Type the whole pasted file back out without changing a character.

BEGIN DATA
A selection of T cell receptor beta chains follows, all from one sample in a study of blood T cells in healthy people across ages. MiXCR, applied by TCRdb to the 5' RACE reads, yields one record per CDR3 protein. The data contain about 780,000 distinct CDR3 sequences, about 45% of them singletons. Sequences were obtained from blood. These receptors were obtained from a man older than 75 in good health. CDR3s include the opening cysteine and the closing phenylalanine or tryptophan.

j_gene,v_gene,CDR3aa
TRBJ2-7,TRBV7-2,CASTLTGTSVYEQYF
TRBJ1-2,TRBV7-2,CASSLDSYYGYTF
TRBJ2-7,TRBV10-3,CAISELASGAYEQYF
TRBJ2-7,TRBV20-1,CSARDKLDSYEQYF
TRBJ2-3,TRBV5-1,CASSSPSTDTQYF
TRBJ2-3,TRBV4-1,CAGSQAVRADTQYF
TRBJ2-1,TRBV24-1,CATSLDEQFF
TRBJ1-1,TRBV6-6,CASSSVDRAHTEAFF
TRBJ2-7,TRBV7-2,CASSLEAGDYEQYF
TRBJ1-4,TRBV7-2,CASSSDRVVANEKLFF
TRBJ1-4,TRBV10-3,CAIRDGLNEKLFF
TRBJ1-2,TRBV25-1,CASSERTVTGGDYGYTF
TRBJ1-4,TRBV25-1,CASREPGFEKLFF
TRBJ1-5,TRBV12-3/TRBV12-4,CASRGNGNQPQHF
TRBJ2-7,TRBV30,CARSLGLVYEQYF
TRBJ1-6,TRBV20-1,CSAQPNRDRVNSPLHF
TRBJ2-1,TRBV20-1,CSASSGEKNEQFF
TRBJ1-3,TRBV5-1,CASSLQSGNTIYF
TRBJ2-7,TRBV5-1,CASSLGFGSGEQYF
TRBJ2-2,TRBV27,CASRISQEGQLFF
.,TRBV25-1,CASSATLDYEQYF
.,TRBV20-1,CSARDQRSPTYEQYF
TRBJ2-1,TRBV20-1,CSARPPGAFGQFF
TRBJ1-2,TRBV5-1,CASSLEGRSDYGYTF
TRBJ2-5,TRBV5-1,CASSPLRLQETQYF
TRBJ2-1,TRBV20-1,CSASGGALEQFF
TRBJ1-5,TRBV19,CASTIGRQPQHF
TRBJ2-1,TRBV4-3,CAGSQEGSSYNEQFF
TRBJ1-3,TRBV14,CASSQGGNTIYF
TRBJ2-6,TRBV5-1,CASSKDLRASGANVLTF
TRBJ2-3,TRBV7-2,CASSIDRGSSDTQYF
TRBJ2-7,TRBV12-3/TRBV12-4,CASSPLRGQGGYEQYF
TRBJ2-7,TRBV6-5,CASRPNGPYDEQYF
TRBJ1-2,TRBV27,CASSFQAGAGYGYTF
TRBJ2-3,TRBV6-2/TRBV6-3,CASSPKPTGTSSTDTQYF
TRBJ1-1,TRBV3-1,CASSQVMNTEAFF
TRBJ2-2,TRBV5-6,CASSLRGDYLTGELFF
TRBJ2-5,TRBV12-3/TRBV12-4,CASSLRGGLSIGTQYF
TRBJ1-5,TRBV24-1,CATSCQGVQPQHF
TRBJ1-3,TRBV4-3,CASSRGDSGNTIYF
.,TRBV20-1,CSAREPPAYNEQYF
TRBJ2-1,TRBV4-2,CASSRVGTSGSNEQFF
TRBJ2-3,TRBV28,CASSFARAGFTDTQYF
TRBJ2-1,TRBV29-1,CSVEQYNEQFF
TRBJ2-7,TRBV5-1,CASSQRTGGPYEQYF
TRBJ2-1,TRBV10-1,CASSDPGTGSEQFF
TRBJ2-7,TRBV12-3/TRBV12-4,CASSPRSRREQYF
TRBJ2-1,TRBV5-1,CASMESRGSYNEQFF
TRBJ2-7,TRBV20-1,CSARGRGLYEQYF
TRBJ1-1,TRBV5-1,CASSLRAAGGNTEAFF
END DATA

A selection of T cell receptor beta chains follows, all from one sample in a study of blood T cells in healthy people across ages. MiXCR, applied by TCRdb to the 5' RACE reads, yields one record per CDR3 protein. The data contain about 780,000 distinct CDR3 sequences, about 45% of them singletons. Sequences were obtained from blood. These receptors were obtained from a man older than 75 in good health. CDR3s include the opening cysteine and the closing phenylalanine or tryptophan.

j_gene,v_gene,CDR3aa
TRBJ2-7,TRBV7-2,CASTLTGTSVYEQYF
TRBJ1-2,TRBV7-2,CASSLDSYYGYTF
TRBJ2-7,TRBV10-3,CAISELASGAYEQYF
TRBJ2-7,TRBV20-1,CSARDKLDSYEQYF
TRBJ2-3,TRBV5-1,CASSSPSTDTQYF
TRBJ2-3,TRBV4-1,CAGSQAVRADTQYF
TRBJ2-1,TRBV24-1,CATSLDEQFF
TRBJ1-1,TRBV6-6,CASSSVDRAHTEAFF
TRBJ2-7,TRBV7-2,CASSLEAGDYEQYF
TRBJ1-4,TRBV7-2,CASSSDRVVANEKLFF
TRBJ1-4,TRBV10-3,CAIRDGLNEKLFF
TRBJ1-2,TRBV25-1,CASSERTVTGGDYGYTF
TRBJ1-4,TRBV25-1,CASREPGFEKLFF
TRBJ1-5,TRBV12-3/TRBV12-4,CASRGNGNQPQHF
TRBJ2-7,TRBV30,CARSLGLVYEQYF
TRBJ1-6,TRBV20-1,CSAQPNRDRVNSPLHF
TRBJ2-1,TRBV20-1,CSASSGEKNEQFF
TRBJ1-3,TRBV5-1,CASSLQSGNTIYF
TRBJ2-7,TRBV5-1,CASSLGFGSGEQYF
TRBJ2-2,TRBV27,CASRISQEGQLFF
.,TRBV25-1,CASSATLDYEQYF
.,TRBV20-1,CSARDQRSPTYEQYF
TRBJ2-1,TRBV20-1,CSARPPGAFGQFF
TRBJ1-2,TRBV5-1,CASSLEGRSDYGYTF
TRBJ2-5,TRBV5-1,CASSPLRLQETQYF
TRBJ2-1,TRBV20-1,CSASGGALEQFF
TRBJ1-5,TRBV19,CASTIGRQPQHF
TRBJ2-1,TRBV4-3,CAGSQEGSSYNEQFF
TRBJ1-3,TRBV14,CASSQGGNTIYF
TRBJ2-6,TRBV5-1,CASSKDLRASGANVLTF
TRBJ2-3,TRBV7-2,CASSIDRGSSDTQYF
TRBJ2-7,TRBV12-3/TRBV12-4,CASSPLRGQGGYEQYF
TRBJ2-7,TRBV6-5,CASRPNGPYDEQYF
TRBJ1-2,TRBV27,CASSFQAGAGYGYTF
TRBJ2-3,TRBV6-2/TRBV6-3,CASSPKPTGTSSTDTQYF
TRBJ1-1,TRBV3-1,CASSQVMNTEAFF
TRBJ2-2,TRBV5-6,CASSLRGDYLTGELFF
TRBJ2-5,TRBV12-3/TRBV12-4,CASSLRGGLSIGTQYF
TRBJ1-5,TRBV24-1,CATSCQGVQPQHF
TRBJ1-3,TRBV4-3,CASSRGDSGNTIYF
.,TRBV20-1,CSAREPPAYNEQYF
TRBJ2-1,TRBV4-2,CASSRVGTSGSNEQFF
TRBJ2-3,TRBV28,CASSFARAGFTDTQYF
TRBJ2-1,TRBV29-1,CSVEQYNEQFF
TRBJ2-7,TRBV5-1,CASSQRTGGPYEQYF
TRBJ2-1,TRBV10-1,CASSDPGTGSEQFF
TRBJ2-7,TRBV12-3/TRBV12-4,CASSPRSRREQYF
TRBJ2-1,TRBV5-1,CASMESRGSYNEQFF
TRBJ2-7,TRBV20-1,CSARGRGLYEQYF
TRBJ1-1,TRBV5-1,CASSLRAAGGNTEAFF